Solved – Expected magnitude of a vector from a multivariate normal

What is the expected magnitude, i.e. euclidean distance from the origin, of a vector drawn from a p-dimensional spherical normal $mathcal{N}_p(mu,Sigma)$ with $mu=vec{0}$ and $Sigma=sigma^2 I$, where $I$ is the identity matrix?

In the univariate case this boils down to $E[|x|]$, where $x sim mathcal{N}(0,sigma^2)$. This is the mean $mu_Y$ of a folded normal distribution with mean $0$ and variance $sigma^2$, which can be calculated as:

$mu_Y = sigma sqrt{frac{2}{pi}} ,, expleft(frac{-mu^2}{2sigma^2}right) – mu , mbox{erf}left(frac{-mu}{sqrt{2} sigma}right) stackrel{mu=0}{=} sigma sqrt{frac{2}{pi}}$

Since the multivariate normal is spherical, I thought about simplifying the problem by switching to polar coordinates. Shouldn't be the distance from the origin in any direction be given by a folded normal distribution? Could I integrate over all distances, multiply with the (infinitesimal) probability to encounter a sample with that distance (e.g. CDF(radius)-CDF(radius-h), $h rightarrow 0$) and finally make the leap to more than one dimension by multiplying with the "number of points" on a hypersphere of dimension $p$? E.g. $2 pi r$ for a circle, $4 pi r^2$ for a sphere? I feel that this might be a simple question, but I'm not sure how to analytically express the probability for $h rightarrow 0$.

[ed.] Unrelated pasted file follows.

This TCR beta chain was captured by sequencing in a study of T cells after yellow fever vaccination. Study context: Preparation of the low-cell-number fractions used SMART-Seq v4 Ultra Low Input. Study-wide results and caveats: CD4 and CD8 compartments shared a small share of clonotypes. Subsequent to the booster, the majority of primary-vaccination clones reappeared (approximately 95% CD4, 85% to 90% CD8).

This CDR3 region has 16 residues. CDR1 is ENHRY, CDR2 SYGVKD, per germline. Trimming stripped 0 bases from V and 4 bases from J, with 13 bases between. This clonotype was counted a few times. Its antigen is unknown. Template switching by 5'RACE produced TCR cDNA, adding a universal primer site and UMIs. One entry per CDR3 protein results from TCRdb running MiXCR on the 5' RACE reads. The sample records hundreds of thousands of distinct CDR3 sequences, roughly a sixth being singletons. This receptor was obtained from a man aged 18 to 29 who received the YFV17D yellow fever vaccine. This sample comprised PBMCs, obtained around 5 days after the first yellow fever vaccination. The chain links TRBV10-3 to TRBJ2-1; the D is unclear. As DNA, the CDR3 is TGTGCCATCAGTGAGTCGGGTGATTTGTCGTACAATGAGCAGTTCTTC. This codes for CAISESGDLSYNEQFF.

Simple experiments suggest that the expected distance follows the form $csqrt{sigma}$, but I'm stuck on how to make the leap to a multivariate distribution. By the way, a solution for $p le 3$ would be fine.

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The sum of squares of $p$ independent standard normal distributions is a chi-squared distribution with $p$ degrees of freedom. The magnitude is the square root of that random variable. It is sometimes referred to as the chi distribution. (See this Wikipedia article.) The common variance $sigma^2$ is a simple scale factor.

Incorporating some of the comments into this answer:

The mean of the chi-distribution with $p$ degrees of freedom is $$ mu=sqrt{2},,frac{Gamma((p+1)/2)}{Gamma(p/2)} $$

Special cases as noted:

For $p=1$, the folded normal distribution has mean $frac{sqrt{2}}{Gamma(1/2)}=sqrt{frac{2}{pi}}$.

For $p=2$, the distribution is also known as the Rayleigh distribution (with scale parameter 1), and its mean is $sqrt{2}frac{Gamma(3/2)}{Gamma(1)}=sqrt{2}frac{sqrt{pi}}{2} = sqrt{frac{pi}{2}}$.

For $p=3$, the distribution is known as the Maxwell distribution with parameter 1; its mean is $sqrt{frac{8}{pi}}$.

When the common variance $sigma^2$ is not 1, the means must be multiplied by $sigma$.

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